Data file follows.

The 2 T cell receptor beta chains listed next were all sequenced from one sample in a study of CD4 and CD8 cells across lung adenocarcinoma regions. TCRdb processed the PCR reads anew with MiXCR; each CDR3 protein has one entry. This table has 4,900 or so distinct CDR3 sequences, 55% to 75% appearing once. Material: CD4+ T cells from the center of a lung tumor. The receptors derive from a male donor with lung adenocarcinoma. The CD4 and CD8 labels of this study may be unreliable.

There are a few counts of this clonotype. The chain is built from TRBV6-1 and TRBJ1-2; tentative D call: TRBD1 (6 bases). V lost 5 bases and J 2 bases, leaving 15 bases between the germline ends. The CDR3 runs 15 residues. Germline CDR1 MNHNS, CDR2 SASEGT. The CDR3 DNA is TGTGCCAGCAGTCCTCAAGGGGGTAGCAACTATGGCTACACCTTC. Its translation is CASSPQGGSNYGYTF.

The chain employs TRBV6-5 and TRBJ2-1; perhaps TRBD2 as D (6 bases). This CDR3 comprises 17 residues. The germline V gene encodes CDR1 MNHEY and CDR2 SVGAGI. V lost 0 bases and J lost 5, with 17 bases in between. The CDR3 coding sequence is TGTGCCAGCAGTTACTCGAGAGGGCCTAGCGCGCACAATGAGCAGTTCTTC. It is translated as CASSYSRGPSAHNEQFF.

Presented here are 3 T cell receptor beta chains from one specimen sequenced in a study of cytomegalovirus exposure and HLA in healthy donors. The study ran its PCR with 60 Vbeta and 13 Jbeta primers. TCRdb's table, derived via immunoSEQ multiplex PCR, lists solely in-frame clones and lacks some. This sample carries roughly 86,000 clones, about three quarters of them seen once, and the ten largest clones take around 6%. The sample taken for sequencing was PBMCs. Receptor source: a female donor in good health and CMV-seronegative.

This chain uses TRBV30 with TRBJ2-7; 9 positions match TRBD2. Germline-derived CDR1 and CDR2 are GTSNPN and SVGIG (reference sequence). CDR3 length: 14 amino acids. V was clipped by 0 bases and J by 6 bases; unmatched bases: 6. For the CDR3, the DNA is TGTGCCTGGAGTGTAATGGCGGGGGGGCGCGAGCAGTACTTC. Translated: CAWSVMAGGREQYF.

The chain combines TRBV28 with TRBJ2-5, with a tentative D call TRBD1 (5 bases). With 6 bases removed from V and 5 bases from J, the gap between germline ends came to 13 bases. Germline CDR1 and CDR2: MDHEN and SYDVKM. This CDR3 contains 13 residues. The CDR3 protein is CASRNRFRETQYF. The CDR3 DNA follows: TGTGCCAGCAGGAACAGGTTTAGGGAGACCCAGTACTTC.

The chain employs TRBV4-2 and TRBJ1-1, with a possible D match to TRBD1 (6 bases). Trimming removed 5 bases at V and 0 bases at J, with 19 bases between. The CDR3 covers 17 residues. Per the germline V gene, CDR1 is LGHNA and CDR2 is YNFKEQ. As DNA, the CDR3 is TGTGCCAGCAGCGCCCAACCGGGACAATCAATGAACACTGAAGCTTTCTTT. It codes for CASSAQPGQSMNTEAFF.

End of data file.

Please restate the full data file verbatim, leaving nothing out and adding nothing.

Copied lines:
The 2 T cell receptor beta chains listed next were all sequenced from one sample in a study of CD4 and CD8 cells across lung adenocarcinoma regions. TCRdb processed the PCR reads anew with MiXCR; each CDR3 protein has one entry. This table has 4,900 or so distinct CDR3 sequences, 55% to 75% appearing once. Material: CD4+ T cells from the center of a lung tumor. The receptors derive from a male donor with lung adenocarcinoma. The CD4 and CD8 labels of this study may be unreliable.

There are a few counts of this clonotype. The chain is built from TRBV6-1 and TRBJ1-2; tentative D call: TRBD1 (6 bases). V lost 5 bases and J 2 bases, leaving 15 bases between the germline ends. The CDR3 runs 15 residues. Germline CDR1 MNHNS, CDR2 SASEGT. The CDR3 DNA is TGTGCCAGCAGTCCTCAAGGGGGTAGCAACTATGGCTACACCTTC. Its translation is CASSPQGGSNYGYTF.

The chain employs TRBV6-5 and TRBJ2-1; perhaps TRBD2 as D (6 bases). This CDR3 comprises 17 residues. The germline V gene encodes CDR1 MNHEY and CDR2 SVGAGI. V lost 0 bases and J lost 5, with 17 bases in between. The CDR3 coding sequence is TGTGCCAGCAGTTACTCGAGAGGGCCTAGCGCGCACAATGAGCAGTTCTTC. It is translated as CASSYSRGPSAHNEQFF.

Presented here are 3 T cell receptor beta chains from one specimen sequenced in a study of cytomegalovirus exposure and HLA in healthy donors. The study ran its PCR with 60 Vbeta and 13 Jbeta primers. TCRdb's table, derived via immunoSEQ multiplex PCR, lists solely in-frame clones and lacks some. This sample carries roughly 86,000 clones, about three quarters of them seen once, and the ten largest clones take around 6%. The sample taken for sequencing was PBMCs. Receptor source: a female donor in good health and CMV-seronegative.

This chain uses TRBV30 with TRBJ2-7; 9 positions match TRBD2. Germline-derived CDR1 and CDR2 are GTSNPN and SVGIG (reference sequence). CDR3 length: 14 amino acids. V was clipped by 0 bases and J by 6 bases; unmatched bases: 6. For the CDR3, the DNA is TGTGCCTGGAGTGTAATGGCGGGGGGGCGCGAGCAGTACTTC. Translated: CAWSVMAGGREQYF.

The chain combines TRBV28 with TRBJ2-5, with a tentative D call TRBD1 (5 bases). With 6 bases removed from V and 5 bases from J, the gap between germline ends came to 13 bases. Germline CDR1 and CDR2: MDHEN and SYDVKM. This CDR3 contains 13 residues. The CDR3 protein is CASRNRFRETQYF. The CDR3 DNA follows: TGTGCCAGCAGGAACAGGTTTAGGGAGACCCAGTACTTC.

The chain employs TRBV4-2 and TRBJ1-1, with a possible D match to TRBD1 (6 bases). Trimming removed 5 bases at V and 0 bases at J, with 19 bases between. The CDR3 covers 17 residues. Per the germline V gene, CDR1 is LGHNA and CDR2 is YNFKEQ. As DNA, the CDR3 is TGTGCCAGCAGCGCCCAACCGGGACAATCAATGAACACTGAAGCTTTCTTT. It codes for CASSAQPGQSMNTEAFF.